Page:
Urban Botany and Vertical Gardens

DateJan 14, 2016
AuthorEugenia Siccardi

Nowadays, every human activity involves energy consumption. Consequently, it is becoming increasingly important to consider the short and long term effects of our activities on nature.

Today urbanisation is rampant1; nevertheless there are many empty dwellings, and cities are still growing in size. The architectural sector (especially dwellings) is thought to be responsible for up to 33% of the world’s total CO2 emissions2. Cooling down, heating and lighting domestic and working environments involve an enormous expenditure of energy, which is causing serious pollution issues around the world. Therefore, it is clear how important it is to consider energy saving techniques in the design process of developments.

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Plants can be involved in this process1 but not just as green playing areas or gardens. In our metropolis vertical surfaces are more numerous than horizontal ones. Why don’t we use these, transforming grey concrete walls into eco-green colourful vertical gardens?

We can distinguish the vertical gardens in two main types: The first type is simpler and based on rampant plants planted at the floor level and directed on the walls as wanted. In the second type plants are installed vertically on the wall, sustained by metal grating, or hung on walls in felt pockets.

The latter idea is commonly thought to be coined by by the French botanist Patrick Blanc, considered as the father of vertical gardens since the 80s3. Patrick Blanc patented his structure of mur végetal in 1988, composed by a metal frame, PVC layer and felt. He merged his architectural and scientific knowledge to create living walls perfectly integrated in the landscape. Blanc’s gardens have an automatic system of watering, in addition to a species specific spatial arrangement in relation to vertical variation of moisture and temperature3. Blanc seemed to be getting his inspiration from rainforest plant organisation, but there is no didactic or ecological intent in his green art. However, his green facades are created to be self-sustainable as possible with minimal energy expenditure.

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Here again, sustainability plays a key role. Are vertical gardens sustainable and eco-friendly?

Generally, if not perfectly designed, a green wall needs constant large-scale maintenance, in addition to professional figures (for instance, agronomists or botanists) who are able to monitor the plants’ health. Furthermore, if not well located, plants could be inclined to stand above each other to obtain more sun, at the same time root competition for hydric resources could occur. Stronger plants will slowly kill the weaker or less competitive ones, requiring replacement and further maintenance and extra costs. Furthermore, it is often necessary to use fertilizer to compensate for the lack of biological soil.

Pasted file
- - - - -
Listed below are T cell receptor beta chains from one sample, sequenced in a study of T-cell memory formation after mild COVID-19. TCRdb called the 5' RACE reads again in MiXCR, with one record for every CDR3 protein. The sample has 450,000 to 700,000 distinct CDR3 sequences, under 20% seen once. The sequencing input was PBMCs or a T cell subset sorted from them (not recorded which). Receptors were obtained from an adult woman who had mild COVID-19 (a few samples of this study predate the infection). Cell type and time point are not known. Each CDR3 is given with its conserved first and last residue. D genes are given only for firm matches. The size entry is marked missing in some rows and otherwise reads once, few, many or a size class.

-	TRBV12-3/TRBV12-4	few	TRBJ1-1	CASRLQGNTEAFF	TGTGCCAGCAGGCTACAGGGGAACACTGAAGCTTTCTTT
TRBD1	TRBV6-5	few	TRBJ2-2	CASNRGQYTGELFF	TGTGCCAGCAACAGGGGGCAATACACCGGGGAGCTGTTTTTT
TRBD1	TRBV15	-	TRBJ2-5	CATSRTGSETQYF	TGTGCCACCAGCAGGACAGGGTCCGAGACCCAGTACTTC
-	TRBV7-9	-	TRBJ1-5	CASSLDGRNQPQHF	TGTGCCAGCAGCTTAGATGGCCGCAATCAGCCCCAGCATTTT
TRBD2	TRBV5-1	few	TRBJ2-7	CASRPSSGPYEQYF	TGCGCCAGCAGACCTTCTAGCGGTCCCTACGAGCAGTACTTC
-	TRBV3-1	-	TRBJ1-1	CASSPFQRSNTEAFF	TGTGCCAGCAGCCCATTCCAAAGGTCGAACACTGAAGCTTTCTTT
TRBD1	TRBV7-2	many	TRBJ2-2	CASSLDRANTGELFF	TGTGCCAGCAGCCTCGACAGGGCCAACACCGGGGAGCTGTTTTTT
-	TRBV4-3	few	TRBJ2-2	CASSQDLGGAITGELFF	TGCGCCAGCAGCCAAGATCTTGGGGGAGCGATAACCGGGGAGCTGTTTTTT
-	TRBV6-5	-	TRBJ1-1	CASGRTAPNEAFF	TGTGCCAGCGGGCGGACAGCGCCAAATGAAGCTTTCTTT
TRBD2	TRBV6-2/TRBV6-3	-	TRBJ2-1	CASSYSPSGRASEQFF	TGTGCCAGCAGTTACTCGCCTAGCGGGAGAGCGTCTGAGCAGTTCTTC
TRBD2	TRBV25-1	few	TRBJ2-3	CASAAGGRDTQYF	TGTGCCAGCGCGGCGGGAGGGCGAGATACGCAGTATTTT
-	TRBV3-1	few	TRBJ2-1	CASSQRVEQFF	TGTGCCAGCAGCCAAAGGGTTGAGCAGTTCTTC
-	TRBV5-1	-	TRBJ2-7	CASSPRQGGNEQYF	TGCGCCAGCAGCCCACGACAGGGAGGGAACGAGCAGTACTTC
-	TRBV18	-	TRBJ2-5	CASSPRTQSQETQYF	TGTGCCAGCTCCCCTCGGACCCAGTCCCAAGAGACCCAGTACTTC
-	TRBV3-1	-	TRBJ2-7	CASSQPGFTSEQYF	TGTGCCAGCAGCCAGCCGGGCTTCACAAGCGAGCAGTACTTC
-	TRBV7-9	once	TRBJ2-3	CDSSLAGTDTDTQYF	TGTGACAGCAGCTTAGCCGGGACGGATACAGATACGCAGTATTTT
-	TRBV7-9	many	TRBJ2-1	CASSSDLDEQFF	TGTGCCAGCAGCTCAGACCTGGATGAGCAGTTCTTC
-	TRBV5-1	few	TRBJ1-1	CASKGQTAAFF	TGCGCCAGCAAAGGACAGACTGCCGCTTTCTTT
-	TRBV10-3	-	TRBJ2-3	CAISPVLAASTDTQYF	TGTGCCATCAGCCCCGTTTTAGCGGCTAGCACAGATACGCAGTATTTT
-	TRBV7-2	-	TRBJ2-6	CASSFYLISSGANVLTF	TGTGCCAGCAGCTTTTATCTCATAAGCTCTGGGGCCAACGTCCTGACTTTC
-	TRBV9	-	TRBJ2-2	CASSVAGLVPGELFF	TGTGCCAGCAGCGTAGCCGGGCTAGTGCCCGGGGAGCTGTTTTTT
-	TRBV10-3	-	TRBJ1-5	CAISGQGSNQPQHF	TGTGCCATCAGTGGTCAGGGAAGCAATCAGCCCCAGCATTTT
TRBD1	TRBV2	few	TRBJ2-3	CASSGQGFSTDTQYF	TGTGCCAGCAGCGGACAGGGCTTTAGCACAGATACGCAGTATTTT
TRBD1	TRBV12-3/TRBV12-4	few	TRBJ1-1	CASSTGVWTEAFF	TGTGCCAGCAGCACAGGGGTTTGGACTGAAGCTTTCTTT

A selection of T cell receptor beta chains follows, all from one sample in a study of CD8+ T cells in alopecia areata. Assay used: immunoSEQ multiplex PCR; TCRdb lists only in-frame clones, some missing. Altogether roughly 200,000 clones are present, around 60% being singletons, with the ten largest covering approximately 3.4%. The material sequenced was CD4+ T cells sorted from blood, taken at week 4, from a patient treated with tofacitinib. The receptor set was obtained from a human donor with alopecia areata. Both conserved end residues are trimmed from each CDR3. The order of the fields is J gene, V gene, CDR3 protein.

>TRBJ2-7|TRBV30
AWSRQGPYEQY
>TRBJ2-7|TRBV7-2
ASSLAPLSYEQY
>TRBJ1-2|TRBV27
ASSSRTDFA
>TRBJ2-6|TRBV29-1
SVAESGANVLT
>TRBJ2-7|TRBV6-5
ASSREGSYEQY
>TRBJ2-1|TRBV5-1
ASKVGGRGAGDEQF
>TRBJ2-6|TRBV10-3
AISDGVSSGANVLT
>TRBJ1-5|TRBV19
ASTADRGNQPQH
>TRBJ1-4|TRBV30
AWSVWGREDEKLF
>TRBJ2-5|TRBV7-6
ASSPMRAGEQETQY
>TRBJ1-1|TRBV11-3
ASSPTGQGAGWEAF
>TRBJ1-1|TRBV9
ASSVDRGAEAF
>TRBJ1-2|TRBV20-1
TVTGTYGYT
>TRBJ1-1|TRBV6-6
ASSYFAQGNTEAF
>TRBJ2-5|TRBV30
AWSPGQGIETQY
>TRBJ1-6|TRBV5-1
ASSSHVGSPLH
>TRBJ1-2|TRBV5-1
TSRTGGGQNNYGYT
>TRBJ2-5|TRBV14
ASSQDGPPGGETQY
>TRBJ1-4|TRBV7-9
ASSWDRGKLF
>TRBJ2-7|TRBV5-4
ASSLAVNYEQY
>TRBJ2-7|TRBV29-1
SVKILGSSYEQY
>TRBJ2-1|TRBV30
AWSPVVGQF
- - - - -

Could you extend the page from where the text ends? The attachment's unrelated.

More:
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However, the number of studies about the positive benefits of green facades implemented in urban designs is increasing4. Vertical gardens seem to have clear insulation capacity, protecting the property’s wall from direct sun light and maintaining warmth during the winter1.The green barriers also provide noise reduction, and extra absorption of pollutants, dusts and fuel emissions3.

So, are they bad or good? It depends, as usual. They are still considered  a luxurious extra in an architectural project5. Vertical gardens should have a strictly defined design, in order to maintain plants and their benefits without extra costs. They should promote biodiversity and recreate local environments, in order to be used as green spots in cities for wildlife (eg. birds and insects). Furthermore, they should be created in accordance with the local weather and environment in order to further reduce the maintenance costs.

Essentially, we are still working on it. There is a lot of potential in the wide field of urban botany, and there are many more applications yet to be discovered for it.

1. Davis, M. M., & Hirmer, S. (2015). The potential for vertical gardens as evaporative coolers: An adaptation of the ‘Penman Monteith Equation’. Building and Environment, 92, 135-141
2. United Nations Environent Programme (2009). Buildings and Climate Change: Summary for Decision Makers.
3. Gandy, M. (2010). The ecological façades of Patrick Blanc. Architectural Design, 80(3), 28-33.
4. Natarajan, M., Rahimi, M., Sen, S., Mackenzie, N., & Imanbayev, Y. (2015). Living wall systems: evaluating life-cycle energy, water and carbon impacts. Urban Ecosystems, 18(1), 1-11
5. Veisten, K., Smyrnova, Y., Klæboe, R., Hornikx, M., Mosslemi, M., & Kang, J. (2012). Valuation of green walls and green roofs as soundscape measures: Including monetised amenity values together with noise-attenuation values in a cost-benefit analysis of a green wall affecting courtyards. International journal of environmental research and public health, 9(11), 3770-3788.